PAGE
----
Bubs’ therapist asked me to write a post for parents embarking on a physical, occupational, or speech therapy journey with their children. With so many therapy questions lately on the ABCJLM Facebook group, I thought I would share here as well to help you or a friend of yours.
I remember the emotions like it was yesterday. Fear. Feeling alone. Seeming hopeless. I knew deep down that what my son was experiencing was not normal, but no other moms whom I talked to could relate or help.
Explaining the situation to our pediatrician, she suggested an evaluation with some therapists. At the initial testing I remember explaining that I would do absolutely anything to have more than short glimpses of who my was son was. I knew a smart, talented, precious little boy was in there, but he was trapped behind disabilities.
Because of our experience, I am often asked what I wish I would have known when we began our therapy journey.
It’s a Journey
Therapy is typically not a quick fix. It is a rocky road with hills and valleys. Growth, changes to your daily life, and breaking bad habits is hard work. The journey is filled with emotions. More than once I had to turn around to hide the tears as a therapist gave our son tough love. But, there is a light at the end of the tunnel. The journey is worth every bead of sweat and cheek-stained tear.
Become a Student of Your Child
The private and group therapy sessions are very important for your child. But, taking what the child learns into your home on a daily basis is where the greatest change will occur. I sat in on as many of my son’s therapy sessions as possible so that I could incorporate in our home what the therapist did with him. While this isn’t a possibility for all, a therapist will gladly teach you if you ask.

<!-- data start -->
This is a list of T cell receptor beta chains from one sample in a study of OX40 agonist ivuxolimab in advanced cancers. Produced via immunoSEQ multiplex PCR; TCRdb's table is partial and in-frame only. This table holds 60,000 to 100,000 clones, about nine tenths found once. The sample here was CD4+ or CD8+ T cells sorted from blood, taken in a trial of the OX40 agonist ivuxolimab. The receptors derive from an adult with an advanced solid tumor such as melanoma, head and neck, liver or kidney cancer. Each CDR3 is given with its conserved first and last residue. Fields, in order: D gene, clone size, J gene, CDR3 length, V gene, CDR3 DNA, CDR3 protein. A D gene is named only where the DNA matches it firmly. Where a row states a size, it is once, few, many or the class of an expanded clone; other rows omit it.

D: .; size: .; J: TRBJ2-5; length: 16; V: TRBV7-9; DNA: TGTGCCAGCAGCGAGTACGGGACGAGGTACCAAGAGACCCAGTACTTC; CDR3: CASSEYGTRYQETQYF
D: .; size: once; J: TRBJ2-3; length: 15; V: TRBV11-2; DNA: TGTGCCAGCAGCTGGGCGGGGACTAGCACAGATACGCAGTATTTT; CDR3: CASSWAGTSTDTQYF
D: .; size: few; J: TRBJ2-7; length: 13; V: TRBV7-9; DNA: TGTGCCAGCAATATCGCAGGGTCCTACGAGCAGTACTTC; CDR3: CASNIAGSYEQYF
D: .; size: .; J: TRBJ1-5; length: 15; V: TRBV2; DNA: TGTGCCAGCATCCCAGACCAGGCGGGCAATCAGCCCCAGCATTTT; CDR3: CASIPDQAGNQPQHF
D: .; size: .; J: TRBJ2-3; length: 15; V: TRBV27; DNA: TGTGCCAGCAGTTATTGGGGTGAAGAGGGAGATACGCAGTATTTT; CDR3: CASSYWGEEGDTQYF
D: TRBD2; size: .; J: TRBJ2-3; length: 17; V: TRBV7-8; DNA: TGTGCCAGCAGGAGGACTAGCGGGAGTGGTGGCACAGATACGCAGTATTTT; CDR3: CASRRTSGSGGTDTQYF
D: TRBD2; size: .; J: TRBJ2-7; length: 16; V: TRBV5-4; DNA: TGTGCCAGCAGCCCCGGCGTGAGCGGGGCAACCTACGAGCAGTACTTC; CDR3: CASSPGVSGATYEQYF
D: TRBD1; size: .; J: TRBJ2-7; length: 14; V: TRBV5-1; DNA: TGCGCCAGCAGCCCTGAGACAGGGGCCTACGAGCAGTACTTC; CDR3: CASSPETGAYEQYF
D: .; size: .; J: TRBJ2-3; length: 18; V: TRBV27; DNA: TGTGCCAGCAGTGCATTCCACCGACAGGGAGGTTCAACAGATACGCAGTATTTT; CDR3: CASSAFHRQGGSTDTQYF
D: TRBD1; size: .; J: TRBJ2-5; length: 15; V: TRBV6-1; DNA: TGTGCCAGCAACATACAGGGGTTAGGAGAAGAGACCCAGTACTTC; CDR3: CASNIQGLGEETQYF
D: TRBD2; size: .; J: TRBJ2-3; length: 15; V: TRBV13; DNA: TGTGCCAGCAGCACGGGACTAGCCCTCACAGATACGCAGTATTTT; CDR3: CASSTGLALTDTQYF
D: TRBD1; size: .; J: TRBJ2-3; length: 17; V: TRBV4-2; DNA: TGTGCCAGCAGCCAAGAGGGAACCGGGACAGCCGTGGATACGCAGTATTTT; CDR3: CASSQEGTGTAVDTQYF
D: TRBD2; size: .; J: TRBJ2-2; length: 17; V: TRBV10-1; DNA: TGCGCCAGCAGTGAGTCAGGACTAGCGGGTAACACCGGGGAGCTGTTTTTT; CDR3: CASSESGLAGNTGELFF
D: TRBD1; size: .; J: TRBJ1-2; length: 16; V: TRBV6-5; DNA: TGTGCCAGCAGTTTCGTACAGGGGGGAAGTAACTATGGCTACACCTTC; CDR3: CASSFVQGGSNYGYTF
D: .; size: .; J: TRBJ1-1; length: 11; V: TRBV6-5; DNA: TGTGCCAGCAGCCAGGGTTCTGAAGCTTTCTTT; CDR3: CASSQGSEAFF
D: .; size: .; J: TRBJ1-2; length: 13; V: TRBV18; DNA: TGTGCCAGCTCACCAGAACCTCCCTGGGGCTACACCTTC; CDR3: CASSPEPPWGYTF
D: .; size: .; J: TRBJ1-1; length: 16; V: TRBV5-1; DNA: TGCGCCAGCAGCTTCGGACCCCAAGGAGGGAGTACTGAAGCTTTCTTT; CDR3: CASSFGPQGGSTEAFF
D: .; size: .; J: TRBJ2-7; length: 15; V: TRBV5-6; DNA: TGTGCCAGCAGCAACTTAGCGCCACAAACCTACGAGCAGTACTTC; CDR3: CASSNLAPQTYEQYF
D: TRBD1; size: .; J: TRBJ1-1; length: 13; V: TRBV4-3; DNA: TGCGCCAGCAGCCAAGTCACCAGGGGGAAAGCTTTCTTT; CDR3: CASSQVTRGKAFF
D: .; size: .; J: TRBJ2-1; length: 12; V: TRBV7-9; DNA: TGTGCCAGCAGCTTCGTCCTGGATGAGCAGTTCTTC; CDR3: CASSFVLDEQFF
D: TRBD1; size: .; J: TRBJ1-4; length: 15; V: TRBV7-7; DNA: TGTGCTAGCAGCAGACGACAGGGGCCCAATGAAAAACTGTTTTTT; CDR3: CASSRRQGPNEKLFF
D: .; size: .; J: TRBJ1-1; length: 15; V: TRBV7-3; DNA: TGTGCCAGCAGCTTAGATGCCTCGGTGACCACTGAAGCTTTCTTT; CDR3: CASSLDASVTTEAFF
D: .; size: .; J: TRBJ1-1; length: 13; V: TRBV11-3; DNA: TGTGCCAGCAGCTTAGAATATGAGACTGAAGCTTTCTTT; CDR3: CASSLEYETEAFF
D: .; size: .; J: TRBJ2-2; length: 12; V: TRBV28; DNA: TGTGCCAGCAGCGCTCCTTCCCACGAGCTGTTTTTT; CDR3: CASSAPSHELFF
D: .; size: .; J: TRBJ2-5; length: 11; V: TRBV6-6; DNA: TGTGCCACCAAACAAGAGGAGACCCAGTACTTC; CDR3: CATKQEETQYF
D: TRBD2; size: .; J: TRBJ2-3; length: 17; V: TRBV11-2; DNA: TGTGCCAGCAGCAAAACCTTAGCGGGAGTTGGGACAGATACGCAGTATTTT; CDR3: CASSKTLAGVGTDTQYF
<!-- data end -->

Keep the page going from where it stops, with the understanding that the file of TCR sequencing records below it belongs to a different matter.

Stay Off the Internet
While it is important to learn about your child’s disabilities, trust your therapist over what you read on the internet. Your therapist is the expert of your child and his situation. Discuss concerns and ideas but remember that not all info on the internet is best for your child.
If you feel there is an issue, don’t wait to seek help thinking that the problem will disappear. While seeking early intervention can awaken emotions from friends, family, and people you don’t even know, trust your gut. If your child doesn’t qualify, a quality therapist can provide you with tools to use in your home. And if she does qualify, you are on the right path to getting the help that she needs. Read Why Early Intervention is So Important
Adding multiple therapy sessions to your schedule is exhausting. Do what you must to take care of yourself as running on empty only hurts you and your family (e.g. exercise, daily Quiet Time, guard your marriage).
The Light at the End
Our son spent 11 years in occupational and speech therapy. At the start of therapy, there were doubts that he would be able to be in a regular classroom. Today he is excelling academically and socially beyond our wildest imaginations. Already talking about college, we are excited to see what he becomes. But, we know that none of this would have been possible without the therapists in his life who pushed him, believed in him, and gave him the tools needed to be successful. The journey was worth it.
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